A Place for the Mauled and Battered

In the work that we have been called to do in The Salvation Army, we encounter men and women who have been pummeled by the bears of this world: poverty, addiction, abuse, illness. They show up at our doors mauled by the cruelty of life and battered by hardships that would devastate even the strongest among us. I am grateful for those who serve on the frontlines of social services ministries and hear these stories firsthand. The Army began over 150 years ago in what was one of the most fiercely dangerous areas in the world, the East End of London. This is how founder William Booth described the conditions of the East End.

I saw multitudes of my fellow-creatures not only without God and hope but sunk in the most desperate forms of wickedness and misery that can be conceived. I went out and looked on the wretched sons and daughters of debauchery and vice and crime who were all about me. The drunkenness, and harlotry, and pauperism, and slumdom, and blasphemy, and infidelity of these crowds had a fascination for me… I not only saw but compassionated the people sunk in the sin. 

Threatened, But Not Alone

Every generation faces both bears and lions. Moses’ bears were Egypt and the Pharaoh. His lions were his own lack of self-confidence and the dissenters who complained and dragged their feet as Moses led them. Samson had bears attack him too—the Philistines. His lion was Delilah. David faced the bear Goliath. He noticed his lion bathing on her rooftop. Paul had the roaring Roman bear. His lion was a thorn in his side. Peter’s bears roared, “You were with Jesus.” His lion whispered in his ear, “Say that you do not know this man.” Jesus faced bears and lions. Within a week those who shouted “hosanna” growled like bears, “Crucify Him.” Jesus told His lion to go and do what you are going to do quickly…his lion betrayed him with a kiss.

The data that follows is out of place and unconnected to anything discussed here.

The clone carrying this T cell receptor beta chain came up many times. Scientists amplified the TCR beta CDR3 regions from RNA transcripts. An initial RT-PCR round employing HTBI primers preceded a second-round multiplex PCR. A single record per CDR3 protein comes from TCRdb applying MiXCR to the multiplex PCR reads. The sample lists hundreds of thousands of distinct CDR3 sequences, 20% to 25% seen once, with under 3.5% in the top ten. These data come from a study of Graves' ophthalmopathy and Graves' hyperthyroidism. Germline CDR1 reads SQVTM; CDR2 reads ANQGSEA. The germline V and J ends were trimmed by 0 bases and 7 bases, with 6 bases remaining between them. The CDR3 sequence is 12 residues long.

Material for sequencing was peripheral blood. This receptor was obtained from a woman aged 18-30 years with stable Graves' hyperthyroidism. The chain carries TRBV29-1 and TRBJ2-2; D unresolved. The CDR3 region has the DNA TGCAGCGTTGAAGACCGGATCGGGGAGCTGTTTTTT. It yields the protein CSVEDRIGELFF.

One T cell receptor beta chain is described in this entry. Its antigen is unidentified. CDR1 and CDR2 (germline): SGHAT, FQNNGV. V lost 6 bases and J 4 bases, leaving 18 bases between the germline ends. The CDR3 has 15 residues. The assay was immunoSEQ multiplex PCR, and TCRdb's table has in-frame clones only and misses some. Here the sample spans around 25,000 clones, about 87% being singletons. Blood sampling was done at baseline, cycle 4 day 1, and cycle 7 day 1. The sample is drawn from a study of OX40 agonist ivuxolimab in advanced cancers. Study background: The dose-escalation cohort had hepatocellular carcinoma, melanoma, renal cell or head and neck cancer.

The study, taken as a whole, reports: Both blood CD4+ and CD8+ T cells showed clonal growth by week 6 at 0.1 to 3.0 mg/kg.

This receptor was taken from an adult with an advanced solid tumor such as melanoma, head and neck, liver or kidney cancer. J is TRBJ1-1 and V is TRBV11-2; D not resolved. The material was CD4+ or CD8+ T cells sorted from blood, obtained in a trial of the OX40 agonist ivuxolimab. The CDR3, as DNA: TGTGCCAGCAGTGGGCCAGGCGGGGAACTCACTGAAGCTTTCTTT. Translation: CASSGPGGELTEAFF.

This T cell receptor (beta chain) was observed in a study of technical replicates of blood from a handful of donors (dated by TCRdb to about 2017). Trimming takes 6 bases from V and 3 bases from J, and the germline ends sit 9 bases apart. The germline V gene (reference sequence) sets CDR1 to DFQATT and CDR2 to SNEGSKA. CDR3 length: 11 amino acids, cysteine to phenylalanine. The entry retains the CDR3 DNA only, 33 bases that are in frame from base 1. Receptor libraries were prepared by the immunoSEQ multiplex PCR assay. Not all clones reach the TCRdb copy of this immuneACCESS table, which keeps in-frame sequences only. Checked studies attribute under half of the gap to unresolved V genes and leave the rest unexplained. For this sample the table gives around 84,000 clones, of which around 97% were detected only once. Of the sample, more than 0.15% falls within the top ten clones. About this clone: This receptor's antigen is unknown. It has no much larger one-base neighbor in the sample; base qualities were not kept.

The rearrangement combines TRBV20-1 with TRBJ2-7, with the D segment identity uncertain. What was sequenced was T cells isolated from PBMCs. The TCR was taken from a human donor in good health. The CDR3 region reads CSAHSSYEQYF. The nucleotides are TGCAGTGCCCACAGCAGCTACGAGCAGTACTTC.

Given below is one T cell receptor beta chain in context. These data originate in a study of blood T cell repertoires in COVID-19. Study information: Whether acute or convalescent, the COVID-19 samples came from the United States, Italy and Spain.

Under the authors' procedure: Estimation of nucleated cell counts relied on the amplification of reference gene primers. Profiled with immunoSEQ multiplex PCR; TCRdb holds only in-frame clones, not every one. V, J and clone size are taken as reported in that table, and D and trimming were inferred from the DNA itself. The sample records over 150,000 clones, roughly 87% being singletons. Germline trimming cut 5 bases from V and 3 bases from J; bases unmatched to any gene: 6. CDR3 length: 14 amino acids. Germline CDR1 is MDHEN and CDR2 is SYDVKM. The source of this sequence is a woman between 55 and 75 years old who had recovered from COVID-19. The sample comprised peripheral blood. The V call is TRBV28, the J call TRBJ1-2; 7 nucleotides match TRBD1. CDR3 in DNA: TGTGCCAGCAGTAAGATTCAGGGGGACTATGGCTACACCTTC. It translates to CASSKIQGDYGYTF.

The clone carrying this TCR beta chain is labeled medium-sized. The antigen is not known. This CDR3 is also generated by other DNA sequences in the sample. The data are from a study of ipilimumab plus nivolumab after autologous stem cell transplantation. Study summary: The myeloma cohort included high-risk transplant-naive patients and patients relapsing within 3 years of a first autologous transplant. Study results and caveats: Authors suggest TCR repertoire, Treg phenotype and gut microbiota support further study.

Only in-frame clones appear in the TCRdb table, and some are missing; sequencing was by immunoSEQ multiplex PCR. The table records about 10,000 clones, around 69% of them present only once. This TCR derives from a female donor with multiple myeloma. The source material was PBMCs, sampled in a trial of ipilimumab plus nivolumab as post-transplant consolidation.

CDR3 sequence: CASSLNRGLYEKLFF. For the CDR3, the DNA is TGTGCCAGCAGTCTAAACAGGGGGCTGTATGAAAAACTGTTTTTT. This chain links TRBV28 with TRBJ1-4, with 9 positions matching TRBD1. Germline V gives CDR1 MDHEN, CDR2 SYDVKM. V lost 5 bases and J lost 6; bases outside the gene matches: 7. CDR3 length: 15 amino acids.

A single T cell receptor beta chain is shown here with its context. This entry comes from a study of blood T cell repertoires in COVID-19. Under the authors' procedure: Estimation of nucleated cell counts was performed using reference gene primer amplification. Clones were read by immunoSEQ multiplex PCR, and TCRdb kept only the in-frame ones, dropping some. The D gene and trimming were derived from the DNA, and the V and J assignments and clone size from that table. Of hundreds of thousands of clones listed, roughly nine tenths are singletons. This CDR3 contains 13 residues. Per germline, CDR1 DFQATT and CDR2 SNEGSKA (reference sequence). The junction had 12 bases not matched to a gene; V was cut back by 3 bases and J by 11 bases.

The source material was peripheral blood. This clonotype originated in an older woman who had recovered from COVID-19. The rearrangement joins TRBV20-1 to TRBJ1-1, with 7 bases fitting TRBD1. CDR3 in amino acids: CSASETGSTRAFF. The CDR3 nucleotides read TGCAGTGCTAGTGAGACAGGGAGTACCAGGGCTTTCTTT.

We need not face these fierce threats alone. We have a shepherd who protects us. David protected his flock from both the lion and the bear. He represents the Lord who serves as our protector from the fierce dangers that threaten us in this world. Throughout the Psalms David makes reference to the Lord’s heroic protection of the weak. David affirms that the Lord is “Father of the fatherless and protector of widows…” (Psalm 68:5 ESV). In scripture the writers, particularly of the Old Testament, use two groups of people to represent weakness and vulnerability. These groups are widows and orphans. They have no natural defenders or protectors. They are at the mercy of a harsh and unforgiving society too self-absorbed to take notice of them. The Lord Himself comes to their rescue. He stands guard over them and is their protector.

The Lord is our Shepherd, our protector. In whatever you might be facing today, take comfort knowing you have a protector. Not only that but he also calls us into the ministry of protecting others. Like William Booth, we are called to not only see but to show compassion on those the Lord calls us to serve. 

 1Harold Begbie (2013). Life of General William Booth, The. MacMillan. Retrieved from